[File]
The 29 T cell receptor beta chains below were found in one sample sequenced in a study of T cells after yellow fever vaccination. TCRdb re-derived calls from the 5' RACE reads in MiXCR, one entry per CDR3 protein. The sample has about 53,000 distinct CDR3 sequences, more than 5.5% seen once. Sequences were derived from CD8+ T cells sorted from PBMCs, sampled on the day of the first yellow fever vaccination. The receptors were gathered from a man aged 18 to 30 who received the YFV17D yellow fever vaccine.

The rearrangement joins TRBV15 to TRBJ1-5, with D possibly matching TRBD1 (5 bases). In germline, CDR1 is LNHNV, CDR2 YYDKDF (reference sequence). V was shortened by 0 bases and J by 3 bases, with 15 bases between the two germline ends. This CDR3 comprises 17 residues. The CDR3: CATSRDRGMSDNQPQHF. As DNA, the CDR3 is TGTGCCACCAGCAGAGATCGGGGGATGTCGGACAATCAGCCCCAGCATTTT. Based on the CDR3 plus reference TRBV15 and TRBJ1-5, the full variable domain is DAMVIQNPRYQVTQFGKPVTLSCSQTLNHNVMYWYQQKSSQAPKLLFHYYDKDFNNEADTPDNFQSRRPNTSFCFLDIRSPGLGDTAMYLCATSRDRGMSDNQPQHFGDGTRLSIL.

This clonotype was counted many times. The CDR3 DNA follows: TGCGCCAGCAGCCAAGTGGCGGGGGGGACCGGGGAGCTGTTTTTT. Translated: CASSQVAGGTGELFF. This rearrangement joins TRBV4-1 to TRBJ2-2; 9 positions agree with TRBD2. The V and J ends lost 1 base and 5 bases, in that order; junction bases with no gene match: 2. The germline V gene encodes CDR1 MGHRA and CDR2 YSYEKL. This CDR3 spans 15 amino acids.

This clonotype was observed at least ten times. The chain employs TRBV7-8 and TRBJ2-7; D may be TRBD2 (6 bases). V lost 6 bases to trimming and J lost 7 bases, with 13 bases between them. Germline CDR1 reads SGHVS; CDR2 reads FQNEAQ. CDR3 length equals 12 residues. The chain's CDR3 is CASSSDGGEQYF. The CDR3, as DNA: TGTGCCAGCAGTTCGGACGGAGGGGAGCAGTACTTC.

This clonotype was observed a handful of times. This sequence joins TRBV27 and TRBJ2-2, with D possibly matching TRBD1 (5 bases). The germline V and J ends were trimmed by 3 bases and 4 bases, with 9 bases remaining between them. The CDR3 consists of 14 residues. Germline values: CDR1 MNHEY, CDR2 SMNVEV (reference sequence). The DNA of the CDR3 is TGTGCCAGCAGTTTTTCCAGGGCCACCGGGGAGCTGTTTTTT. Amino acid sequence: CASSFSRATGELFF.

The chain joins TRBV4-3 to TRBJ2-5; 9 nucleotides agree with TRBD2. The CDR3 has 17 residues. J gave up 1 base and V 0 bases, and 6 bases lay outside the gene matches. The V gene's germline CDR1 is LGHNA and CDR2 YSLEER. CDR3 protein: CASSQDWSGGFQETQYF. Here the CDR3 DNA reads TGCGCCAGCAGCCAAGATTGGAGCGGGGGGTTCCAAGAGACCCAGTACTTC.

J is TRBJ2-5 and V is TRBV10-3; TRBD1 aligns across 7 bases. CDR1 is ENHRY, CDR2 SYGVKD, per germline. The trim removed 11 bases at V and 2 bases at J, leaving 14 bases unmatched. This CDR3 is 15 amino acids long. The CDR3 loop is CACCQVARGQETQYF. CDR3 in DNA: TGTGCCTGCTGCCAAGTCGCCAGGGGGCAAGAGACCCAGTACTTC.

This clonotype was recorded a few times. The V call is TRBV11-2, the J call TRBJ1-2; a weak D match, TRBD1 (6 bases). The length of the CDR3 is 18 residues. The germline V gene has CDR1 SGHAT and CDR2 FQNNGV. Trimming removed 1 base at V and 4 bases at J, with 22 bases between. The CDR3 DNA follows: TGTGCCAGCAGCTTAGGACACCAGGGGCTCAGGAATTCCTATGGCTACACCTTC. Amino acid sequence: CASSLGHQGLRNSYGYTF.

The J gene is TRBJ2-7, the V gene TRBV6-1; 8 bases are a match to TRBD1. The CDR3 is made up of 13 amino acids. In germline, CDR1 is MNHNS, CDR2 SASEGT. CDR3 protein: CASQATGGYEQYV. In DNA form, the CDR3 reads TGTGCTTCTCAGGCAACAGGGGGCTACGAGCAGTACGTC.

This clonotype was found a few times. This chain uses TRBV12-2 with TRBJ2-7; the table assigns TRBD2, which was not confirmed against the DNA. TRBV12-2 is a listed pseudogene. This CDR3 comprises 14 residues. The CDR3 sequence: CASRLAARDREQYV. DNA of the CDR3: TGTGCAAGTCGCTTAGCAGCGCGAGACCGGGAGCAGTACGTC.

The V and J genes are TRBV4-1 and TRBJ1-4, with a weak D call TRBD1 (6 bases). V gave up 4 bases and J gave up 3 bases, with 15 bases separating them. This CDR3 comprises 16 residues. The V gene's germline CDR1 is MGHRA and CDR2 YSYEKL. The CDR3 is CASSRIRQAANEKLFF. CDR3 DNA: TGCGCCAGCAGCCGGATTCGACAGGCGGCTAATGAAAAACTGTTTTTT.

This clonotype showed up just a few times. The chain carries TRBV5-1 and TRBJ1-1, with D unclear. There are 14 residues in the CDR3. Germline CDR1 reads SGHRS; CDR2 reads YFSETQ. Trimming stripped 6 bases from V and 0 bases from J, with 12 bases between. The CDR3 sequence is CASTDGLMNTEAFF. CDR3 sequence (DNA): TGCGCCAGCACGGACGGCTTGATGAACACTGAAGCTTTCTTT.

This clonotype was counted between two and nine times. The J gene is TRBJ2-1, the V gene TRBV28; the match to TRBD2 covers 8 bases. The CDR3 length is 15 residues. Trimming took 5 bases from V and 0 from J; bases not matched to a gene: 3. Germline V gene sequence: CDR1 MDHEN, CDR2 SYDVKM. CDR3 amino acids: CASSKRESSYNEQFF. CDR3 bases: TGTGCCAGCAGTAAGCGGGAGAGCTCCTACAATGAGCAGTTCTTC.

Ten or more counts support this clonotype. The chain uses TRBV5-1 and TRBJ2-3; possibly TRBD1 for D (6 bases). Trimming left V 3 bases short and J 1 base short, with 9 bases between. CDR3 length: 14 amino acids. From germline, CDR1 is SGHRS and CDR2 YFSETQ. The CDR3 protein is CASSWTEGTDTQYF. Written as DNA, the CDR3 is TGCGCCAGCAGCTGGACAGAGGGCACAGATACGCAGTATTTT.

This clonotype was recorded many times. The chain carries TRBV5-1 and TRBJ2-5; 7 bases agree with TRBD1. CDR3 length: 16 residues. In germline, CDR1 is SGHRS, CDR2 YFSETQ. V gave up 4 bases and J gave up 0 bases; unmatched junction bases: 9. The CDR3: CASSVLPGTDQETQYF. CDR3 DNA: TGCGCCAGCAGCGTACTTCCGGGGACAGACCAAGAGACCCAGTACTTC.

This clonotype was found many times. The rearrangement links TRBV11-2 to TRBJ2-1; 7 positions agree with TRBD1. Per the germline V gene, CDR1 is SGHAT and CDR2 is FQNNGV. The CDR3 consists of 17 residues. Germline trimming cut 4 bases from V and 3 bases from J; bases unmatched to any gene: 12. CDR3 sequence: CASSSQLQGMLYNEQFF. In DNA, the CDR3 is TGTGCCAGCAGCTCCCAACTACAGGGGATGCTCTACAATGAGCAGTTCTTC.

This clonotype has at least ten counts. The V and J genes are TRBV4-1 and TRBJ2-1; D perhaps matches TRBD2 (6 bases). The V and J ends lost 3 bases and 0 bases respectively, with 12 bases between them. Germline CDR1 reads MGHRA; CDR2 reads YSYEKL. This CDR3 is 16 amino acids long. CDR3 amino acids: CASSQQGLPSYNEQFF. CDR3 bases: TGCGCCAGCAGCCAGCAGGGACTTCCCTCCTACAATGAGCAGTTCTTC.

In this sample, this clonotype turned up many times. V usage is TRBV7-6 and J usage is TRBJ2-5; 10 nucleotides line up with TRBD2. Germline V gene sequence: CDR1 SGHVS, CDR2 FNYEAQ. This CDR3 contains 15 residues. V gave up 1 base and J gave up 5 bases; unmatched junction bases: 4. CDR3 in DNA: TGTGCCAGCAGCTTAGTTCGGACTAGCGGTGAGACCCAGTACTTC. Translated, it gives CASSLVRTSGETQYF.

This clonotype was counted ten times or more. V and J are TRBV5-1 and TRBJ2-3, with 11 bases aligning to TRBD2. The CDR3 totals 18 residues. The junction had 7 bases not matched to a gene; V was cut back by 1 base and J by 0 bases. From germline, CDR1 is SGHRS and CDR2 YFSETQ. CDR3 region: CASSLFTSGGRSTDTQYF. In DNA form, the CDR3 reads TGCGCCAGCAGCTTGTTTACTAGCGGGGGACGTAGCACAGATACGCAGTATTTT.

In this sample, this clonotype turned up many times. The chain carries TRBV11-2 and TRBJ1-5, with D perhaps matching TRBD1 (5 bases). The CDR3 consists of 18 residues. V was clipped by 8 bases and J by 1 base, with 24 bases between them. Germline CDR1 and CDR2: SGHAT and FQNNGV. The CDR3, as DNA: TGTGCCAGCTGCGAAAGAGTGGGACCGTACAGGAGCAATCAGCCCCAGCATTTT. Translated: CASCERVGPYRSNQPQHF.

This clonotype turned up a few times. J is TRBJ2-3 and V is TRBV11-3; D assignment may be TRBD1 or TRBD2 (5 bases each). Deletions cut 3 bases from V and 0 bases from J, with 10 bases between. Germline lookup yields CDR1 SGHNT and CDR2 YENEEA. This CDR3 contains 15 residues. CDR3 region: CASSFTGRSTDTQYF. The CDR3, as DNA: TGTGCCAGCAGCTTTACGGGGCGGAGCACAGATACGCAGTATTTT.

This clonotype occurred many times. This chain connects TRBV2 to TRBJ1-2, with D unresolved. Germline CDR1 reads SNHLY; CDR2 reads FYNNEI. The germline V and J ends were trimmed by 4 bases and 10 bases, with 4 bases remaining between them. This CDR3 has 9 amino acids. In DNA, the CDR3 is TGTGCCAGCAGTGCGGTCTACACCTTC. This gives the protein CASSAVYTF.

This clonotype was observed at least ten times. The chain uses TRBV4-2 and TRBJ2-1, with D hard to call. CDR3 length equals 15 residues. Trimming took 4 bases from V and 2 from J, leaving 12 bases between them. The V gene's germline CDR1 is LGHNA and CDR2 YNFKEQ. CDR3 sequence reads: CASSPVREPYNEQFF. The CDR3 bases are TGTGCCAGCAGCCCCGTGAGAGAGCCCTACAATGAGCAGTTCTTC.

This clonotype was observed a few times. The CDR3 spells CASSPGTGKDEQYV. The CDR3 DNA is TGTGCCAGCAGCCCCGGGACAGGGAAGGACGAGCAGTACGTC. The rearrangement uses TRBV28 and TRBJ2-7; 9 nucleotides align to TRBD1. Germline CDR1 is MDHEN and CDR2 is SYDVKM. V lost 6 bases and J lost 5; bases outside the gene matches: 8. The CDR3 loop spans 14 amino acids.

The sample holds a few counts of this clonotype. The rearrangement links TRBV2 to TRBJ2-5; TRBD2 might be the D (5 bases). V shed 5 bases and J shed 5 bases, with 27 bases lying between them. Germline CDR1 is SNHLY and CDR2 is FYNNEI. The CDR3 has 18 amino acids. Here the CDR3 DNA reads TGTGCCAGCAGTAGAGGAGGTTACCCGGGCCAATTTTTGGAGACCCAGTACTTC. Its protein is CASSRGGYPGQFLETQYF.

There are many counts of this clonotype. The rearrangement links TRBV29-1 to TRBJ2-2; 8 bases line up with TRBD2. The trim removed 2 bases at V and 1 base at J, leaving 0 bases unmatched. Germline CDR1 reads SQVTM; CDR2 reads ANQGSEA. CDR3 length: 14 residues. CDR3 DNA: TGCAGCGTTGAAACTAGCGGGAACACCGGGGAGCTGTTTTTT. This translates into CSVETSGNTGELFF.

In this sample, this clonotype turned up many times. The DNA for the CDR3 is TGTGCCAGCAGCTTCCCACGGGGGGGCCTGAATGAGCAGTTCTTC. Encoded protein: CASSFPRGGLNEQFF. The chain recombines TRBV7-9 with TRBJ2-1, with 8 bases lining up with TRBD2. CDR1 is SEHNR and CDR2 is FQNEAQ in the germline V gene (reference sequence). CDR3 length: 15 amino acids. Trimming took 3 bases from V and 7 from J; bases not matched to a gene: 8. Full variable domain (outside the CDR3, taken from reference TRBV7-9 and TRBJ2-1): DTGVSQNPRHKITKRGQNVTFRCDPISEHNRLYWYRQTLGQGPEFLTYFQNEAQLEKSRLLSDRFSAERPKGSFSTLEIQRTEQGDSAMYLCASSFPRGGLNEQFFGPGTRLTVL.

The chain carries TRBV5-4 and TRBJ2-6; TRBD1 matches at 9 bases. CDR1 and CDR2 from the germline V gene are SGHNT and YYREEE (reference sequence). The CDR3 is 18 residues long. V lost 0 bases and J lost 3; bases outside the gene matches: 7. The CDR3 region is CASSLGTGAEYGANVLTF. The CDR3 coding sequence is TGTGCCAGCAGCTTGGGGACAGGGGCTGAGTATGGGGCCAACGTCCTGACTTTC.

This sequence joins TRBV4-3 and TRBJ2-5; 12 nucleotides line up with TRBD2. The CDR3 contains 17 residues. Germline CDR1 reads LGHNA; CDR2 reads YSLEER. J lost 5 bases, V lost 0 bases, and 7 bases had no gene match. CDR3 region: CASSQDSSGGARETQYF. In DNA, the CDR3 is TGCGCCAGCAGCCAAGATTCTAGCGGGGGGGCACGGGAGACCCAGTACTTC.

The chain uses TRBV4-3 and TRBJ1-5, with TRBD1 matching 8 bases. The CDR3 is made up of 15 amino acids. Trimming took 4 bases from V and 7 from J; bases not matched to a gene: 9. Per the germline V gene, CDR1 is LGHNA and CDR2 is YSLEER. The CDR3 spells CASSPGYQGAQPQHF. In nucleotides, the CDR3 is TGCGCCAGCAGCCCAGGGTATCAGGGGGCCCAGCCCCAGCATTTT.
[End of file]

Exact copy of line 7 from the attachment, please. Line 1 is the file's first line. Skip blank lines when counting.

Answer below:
J is TRBJ2-5 and V is TRBV10-3; TRBD1 aligns across 7 bases. CDR1 is ENHRY, CDR2 SYGVKD, per germline. The trim removed 11 bases at V and 2 bases at J, leaving 14 bases unmatched. This CDR3 is 15 amino acids long. The CDR3 loop is CACCQVARGQETQYF. CDR3 in DNA: TGTGCCTGCTGCCAAGTCGCCAGGGGGCAAGAGACCCAGTACTTC.